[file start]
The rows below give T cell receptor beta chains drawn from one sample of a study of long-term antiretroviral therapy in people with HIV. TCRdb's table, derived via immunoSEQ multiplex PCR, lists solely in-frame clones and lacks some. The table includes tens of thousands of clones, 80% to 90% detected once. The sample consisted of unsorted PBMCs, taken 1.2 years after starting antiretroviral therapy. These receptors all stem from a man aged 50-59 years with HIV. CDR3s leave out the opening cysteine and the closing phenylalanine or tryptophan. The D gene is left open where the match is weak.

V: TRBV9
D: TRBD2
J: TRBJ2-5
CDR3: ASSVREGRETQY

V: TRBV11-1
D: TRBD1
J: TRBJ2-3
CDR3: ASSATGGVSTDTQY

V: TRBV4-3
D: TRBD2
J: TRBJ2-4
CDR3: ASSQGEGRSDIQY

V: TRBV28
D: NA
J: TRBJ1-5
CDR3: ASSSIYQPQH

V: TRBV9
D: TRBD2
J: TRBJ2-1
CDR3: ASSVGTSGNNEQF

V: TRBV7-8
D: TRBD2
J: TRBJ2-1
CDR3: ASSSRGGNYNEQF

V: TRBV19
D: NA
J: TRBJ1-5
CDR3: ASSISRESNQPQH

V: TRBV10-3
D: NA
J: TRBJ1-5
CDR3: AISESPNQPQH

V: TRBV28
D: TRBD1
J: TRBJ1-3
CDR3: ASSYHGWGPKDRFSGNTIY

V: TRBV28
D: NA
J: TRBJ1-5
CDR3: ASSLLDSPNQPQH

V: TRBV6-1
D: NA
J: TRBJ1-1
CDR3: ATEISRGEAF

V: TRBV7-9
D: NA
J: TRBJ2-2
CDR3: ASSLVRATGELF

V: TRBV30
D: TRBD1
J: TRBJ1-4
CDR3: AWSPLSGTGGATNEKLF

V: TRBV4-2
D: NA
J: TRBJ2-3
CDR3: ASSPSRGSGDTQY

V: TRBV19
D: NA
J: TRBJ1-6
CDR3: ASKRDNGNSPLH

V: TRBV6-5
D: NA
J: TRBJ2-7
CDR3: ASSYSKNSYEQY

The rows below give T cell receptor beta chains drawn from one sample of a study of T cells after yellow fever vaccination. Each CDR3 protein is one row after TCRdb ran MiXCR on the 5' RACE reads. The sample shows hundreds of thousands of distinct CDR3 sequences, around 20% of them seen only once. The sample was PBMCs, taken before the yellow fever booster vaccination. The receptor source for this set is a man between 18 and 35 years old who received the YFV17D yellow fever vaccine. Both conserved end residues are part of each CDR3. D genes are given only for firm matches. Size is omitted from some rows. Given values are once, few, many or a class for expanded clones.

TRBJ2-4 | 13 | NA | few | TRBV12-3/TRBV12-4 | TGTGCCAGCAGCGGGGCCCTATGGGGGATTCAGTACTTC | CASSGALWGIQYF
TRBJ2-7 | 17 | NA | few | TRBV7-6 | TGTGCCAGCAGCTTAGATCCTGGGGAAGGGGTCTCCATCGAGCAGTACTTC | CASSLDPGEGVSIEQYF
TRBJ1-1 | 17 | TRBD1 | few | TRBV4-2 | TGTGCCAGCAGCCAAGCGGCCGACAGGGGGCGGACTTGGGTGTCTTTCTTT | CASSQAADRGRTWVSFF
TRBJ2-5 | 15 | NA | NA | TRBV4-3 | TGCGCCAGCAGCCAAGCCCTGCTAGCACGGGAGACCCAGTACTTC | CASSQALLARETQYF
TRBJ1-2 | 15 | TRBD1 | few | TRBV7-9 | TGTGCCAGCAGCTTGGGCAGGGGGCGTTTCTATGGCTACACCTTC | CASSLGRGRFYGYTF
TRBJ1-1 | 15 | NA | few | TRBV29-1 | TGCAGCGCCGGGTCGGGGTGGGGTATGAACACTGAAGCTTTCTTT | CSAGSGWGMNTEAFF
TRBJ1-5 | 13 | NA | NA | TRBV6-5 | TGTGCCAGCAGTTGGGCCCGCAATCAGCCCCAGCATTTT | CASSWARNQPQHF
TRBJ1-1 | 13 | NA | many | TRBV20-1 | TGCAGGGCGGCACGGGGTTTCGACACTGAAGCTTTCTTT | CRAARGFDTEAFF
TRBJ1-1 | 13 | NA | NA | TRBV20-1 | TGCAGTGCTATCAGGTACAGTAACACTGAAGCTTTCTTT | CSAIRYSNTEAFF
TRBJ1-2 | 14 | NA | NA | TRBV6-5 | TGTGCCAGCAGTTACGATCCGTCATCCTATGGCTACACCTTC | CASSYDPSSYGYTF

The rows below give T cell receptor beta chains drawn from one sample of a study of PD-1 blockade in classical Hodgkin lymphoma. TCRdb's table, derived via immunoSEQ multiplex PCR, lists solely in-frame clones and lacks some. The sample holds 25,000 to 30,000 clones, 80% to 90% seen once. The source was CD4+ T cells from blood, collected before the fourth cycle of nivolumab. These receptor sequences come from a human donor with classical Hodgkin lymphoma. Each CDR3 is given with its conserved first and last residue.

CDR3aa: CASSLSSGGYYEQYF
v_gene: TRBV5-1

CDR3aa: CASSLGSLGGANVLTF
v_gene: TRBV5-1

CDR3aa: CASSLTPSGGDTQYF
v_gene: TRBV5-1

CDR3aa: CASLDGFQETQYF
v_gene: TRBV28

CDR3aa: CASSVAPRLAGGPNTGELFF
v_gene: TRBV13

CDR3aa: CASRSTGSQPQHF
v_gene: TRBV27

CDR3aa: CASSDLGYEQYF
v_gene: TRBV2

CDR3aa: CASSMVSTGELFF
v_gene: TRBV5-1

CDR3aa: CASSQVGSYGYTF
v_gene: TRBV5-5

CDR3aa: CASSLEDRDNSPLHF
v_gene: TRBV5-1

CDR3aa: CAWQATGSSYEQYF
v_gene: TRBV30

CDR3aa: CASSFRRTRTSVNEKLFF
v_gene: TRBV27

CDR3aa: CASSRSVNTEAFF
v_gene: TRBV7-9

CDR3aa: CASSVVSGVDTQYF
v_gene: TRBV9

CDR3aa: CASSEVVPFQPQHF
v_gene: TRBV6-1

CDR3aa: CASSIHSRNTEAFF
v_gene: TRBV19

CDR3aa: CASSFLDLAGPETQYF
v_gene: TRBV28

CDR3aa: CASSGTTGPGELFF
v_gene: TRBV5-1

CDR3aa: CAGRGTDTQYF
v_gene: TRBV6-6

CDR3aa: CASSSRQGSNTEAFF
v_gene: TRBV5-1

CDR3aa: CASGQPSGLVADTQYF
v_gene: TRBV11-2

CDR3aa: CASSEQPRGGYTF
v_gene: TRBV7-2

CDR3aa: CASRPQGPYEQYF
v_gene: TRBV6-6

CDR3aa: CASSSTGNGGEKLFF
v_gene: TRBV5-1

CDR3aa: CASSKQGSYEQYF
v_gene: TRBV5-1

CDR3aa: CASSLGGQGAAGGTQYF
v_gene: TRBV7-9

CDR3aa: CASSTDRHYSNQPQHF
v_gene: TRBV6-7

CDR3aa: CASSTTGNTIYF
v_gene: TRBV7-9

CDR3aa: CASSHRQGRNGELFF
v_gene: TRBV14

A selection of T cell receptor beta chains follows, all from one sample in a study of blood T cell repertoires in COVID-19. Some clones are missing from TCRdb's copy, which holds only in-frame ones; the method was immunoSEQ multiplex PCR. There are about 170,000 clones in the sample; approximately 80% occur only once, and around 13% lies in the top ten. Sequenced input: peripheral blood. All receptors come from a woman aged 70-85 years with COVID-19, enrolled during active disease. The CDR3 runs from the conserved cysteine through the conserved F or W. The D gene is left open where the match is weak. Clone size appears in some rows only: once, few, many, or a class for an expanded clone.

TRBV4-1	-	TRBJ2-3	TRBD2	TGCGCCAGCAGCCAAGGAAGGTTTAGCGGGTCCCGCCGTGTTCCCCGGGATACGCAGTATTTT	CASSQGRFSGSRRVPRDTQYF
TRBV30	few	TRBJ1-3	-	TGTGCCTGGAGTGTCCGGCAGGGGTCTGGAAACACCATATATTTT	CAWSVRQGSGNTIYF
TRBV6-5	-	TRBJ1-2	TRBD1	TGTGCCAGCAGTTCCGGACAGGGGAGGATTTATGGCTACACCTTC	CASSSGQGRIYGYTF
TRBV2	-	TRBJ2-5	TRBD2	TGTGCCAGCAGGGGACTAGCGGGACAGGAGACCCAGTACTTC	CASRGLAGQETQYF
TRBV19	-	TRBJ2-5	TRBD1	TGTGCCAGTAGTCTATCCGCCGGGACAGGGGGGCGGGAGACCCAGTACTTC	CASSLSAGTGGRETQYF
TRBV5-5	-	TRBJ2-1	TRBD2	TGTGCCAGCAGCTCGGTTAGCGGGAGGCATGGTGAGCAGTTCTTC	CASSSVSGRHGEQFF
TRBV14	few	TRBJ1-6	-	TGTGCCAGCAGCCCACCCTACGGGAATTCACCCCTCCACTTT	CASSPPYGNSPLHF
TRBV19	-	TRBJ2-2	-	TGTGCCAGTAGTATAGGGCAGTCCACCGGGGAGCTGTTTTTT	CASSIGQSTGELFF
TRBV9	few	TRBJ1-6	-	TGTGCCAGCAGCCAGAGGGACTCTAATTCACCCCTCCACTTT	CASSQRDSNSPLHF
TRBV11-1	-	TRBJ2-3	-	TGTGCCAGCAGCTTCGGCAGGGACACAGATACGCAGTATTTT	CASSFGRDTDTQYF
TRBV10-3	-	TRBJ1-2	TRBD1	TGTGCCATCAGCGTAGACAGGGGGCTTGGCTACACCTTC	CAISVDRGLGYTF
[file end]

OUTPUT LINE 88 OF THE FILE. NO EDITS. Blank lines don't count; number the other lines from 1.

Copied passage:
CDR3aa: CASRSTGSQPQHF